What is clear is that correlation is not an appropriate statistical method to be employed in this analysis. Correlation is a method of analysing if pairs of variables are related and the strength of that relationship. The pairing of the variable is important: each point on the graph represents a value on the x-axis and a value on the y-axis For example, if we measure the height and weight of ten people, we will have ten pairs of data, with each pair consisting of a measure of height and a measure of weight – it is the relationship between these measures that we call a correlation. The Heftberger Correlation does not exist simply because it is not possible to calculate a correlation for pairs of data when the number of categories of motion intensity is seven and the number of shots in the film is 1729 – there are no pairs of data to correlate. Data does not appear to be ordinal – although order exists for some categories (FastC is quicker that SMC) it does not exist for others (BF) and the distinction between some categories is not ordinal (FastC and FastN). The data labels used in Figure 1 must be considered nominal and a re not tractable. The decision to proceed despite the lack of mathematical ‘soundness’ is compounded by a lack of understanding of the mathematics of correlation.
The appropriate statistical approach to be used in analysing the relationship between shot length and motion intensity is to look at the variance of shot lengths in each category. In this case the data does not meet the requirements for a parametric one-way analysis of variance (ANOVA), and a logarithmic transformation of the data is no help either. The best approach, therefore, is to employ a nonparametric analysis of variance of ranks using a Kruskal-Wallis test and Mann-Whitney U as a post-hoc test (α = 0.05).
Shot length data was sorted by category of motion intensity, and the descriptive statistics are presented in Table 1.
Table 1 Shot length data for motion intensity in Man with a Movie Camera (1929)
In analysing this data I include only four of the motion categories: FastC, FastN, NM, and NormalN. The distribution of shot lengths in these categories are represented in Figure 2.
Figure 2 Distribution of shot lengths in FastC, FastN, NM, and NormalN in Man with a Movie Camera (1929)
BF is excluded as the data includes several shot lengths of 0.0 seconds (due to a technical error in data collection); while the number of shot lengths in FF (13) and SMC (32) are too small to be reliable. The results show that there is a statistically significant relationship between shot length and intensity of motion (Hc = 289.7, P = <0.0001); and the post-hoc tests show that each category is significant different from one another (Table 2).
Table 2 Pairwise comparisons of shot length/motion intensity data for Man with a Movie Camera (1929) (Mann Whitney U, P-values only (Bonferroni Corrected α = 0.0083))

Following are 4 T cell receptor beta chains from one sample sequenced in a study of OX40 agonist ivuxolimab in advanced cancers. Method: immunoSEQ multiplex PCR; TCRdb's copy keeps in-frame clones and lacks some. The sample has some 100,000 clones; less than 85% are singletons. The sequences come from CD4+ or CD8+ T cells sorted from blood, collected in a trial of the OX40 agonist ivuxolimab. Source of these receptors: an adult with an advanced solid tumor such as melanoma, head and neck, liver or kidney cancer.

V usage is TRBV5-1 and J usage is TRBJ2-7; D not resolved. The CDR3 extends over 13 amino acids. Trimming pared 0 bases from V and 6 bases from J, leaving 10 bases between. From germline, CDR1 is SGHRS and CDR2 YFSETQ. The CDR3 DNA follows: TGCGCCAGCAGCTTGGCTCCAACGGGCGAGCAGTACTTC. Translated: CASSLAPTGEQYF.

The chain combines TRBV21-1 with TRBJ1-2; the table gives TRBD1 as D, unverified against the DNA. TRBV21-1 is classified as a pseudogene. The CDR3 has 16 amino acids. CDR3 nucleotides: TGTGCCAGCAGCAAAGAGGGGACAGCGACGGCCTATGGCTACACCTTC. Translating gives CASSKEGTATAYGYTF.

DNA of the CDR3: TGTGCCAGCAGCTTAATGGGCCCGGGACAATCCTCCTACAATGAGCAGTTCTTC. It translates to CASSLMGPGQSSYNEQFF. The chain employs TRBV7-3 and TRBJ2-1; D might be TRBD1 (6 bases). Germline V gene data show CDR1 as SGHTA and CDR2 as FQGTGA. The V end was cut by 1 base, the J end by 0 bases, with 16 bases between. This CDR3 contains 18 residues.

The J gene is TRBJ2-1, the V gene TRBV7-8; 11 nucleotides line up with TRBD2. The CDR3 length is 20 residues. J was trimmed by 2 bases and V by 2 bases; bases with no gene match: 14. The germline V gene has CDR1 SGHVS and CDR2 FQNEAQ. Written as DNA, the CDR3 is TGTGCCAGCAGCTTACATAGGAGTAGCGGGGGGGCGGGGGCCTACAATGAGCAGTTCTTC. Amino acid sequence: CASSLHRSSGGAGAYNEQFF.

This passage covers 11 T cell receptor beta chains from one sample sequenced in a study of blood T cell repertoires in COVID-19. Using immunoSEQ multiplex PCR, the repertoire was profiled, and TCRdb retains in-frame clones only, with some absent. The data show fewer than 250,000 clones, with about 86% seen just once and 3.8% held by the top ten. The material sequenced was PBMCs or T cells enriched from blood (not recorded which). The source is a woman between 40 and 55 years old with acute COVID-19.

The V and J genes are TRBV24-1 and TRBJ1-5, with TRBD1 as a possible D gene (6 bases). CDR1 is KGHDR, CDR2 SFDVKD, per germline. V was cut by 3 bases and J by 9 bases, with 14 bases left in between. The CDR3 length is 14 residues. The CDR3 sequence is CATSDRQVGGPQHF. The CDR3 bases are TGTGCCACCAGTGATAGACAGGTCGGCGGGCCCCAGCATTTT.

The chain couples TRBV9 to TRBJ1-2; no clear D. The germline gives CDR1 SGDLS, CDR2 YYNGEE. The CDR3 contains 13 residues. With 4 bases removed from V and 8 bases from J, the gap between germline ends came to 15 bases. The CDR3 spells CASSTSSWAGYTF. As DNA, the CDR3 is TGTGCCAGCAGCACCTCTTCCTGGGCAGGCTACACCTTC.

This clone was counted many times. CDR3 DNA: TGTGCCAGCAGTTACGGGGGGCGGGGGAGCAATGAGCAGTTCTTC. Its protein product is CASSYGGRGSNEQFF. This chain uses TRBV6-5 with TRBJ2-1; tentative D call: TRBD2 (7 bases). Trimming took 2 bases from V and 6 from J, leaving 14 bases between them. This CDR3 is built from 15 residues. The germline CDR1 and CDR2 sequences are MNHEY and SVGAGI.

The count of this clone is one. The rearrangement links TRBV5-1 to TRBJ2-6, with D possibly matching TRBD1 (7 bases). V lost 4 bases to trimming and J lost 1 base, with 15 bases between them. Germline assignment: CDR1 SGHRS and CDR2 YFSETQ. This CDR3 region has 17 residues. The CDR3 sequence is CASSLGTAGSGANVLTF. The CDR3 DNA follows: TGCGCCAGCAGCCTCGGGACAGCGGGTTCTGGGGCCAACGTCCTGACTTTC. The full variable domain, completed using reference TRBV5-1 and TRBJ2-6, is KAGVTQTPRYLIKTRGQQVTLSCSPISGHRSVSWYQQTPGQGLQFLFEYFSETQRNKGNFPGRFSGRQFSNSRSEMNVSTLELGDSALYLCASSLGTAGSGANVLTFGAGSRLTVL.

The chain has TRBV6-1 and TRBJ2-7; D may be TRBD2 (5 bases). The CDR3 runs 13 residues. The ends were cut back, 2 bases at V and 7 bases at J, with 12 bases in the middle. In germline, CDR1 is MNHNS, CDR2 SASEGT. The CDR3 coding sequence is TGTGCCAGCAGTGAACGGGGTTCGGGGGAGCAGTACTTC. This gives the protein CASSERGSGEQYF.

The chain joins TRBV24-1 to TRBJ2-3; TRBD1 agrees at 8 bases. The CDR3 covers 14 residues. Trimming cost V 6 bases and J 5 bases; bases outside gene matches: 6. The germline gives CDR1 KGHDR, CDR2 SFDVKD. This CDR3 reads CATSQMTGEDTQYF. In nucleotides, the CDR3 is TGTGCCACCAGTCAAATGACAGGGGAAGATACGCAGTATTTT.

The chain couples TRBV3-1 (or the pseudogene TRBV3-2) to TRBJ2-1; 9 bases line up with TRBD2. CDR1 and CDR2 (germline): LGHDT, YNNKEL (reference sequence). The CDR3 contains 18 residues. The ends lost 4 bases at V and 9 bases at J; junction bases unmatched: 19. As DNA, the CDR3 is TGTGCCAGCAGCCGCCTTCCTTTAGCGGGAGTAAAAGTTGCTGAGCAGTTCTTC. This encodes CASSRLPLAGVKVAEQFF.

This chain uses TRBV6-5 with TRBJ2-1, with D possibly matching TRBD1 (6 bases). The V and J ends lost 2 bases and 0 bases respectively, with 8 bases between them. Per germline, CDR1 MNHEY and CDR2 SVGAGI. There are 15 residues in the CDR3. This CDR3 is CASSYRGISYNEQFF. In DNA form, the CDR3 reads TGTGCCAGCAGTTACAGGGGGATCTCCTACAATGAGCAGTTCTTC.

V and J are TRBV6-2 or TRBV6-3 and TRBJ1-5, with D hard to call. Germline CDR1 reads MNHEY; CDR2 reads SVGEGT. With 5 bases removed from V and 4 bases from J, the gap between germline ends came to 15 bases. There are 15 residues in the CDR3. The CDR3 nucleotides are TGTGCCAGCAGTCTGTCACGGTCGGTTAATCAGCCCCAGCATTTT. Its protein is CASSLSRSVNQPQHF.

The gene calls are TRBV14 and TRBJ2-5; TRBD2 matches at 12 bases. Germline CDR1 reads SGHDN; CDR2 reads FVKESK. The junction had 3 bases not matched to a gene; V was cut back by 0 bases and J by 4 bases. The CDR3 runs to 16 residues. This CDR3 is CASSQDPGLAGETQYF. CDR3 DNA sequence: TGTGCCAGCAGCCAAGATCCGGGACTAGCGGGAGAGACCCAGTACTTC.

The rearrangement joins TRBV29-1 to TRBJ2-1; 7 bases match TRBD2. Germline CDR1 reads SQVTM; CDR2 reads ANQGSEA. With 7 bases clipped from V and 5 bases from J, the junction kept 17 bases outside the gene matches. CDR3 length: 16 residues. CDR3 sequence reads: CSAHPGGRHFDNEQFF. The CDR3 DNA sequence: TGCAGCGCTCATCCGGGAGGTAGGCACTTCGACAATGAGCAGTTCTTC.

These results show that Tsivian, et al. were correct in their hypothesis that there is a relationship between shot length and motion intensity in Man with a Movie Camera; in fact, the results presented here indicate that this relationship is stronger than that identified by the HC. Focussing on the median shot length (see Table 1), we can see that FastC (0.4 seconds) has a quicker cutting rate that FastN (0.9s), while NormalN has a value of 2.8s. Although they were not included in the above test, median shot length increases as motion slows in SMC (3.7s) and FF (4.0s), and this confirms the overall relationship between shot length and motion intensity. Only NM does fit this overall pattern, with a median shot length of 2.2s. Data for BF is unreliable at the low end where shot lengths equal 0.0s.
Ben Goldacre, the GP and journalist who publishes the Bad Science blog (see Goldacre 2008), has made a distinction between scientific medicine and alternative therapies that employ scientific terms inaccurately to sound ‘sciency.’ The Heftberger Correlation sounds good, it sounds scientific, it sounds statistical; but it is not based on a sound understanding of statistical methodology. Following Goldacre, I think this use of statistical terminology should be labelled ‘sciency’ rather than science and film scholars should be discouraged from declaring the existence and relevance of such ‘statistics’. It is incumbent upon film scholars to understand the statistical methods that they wish to employ in cinemetrics and to respect the use statistical terminology. Cinemetrics can make a positive contribution to film studies, but before it can be good film studies it must first be good statistics.
Buckland, W. (2008) What does the statistical style analysis of film involve?,
Literary and Linguistic Computing 23 (2): 219-30.
Cinemetrics (2008) http://www.cinemetrics.lvmovie.php?movie_ID=2311, accessed 9 April 2009
Goldacre, B. (2008) Bad Science. London: Fourth Estate.
O’Brien, C. (2005) Cinema’s Conversion to Sound: Technology and Film Style in France and the U.S. Bloomington: Indiana University Press.
Salt, B. (1974) Statistical style analysis of motion pictures, Film Quarterly 28 (1): 13-22.
Salt, B. (2006) Moving into Pictures: More on Film History, Style, and Analysis. London: Starwood.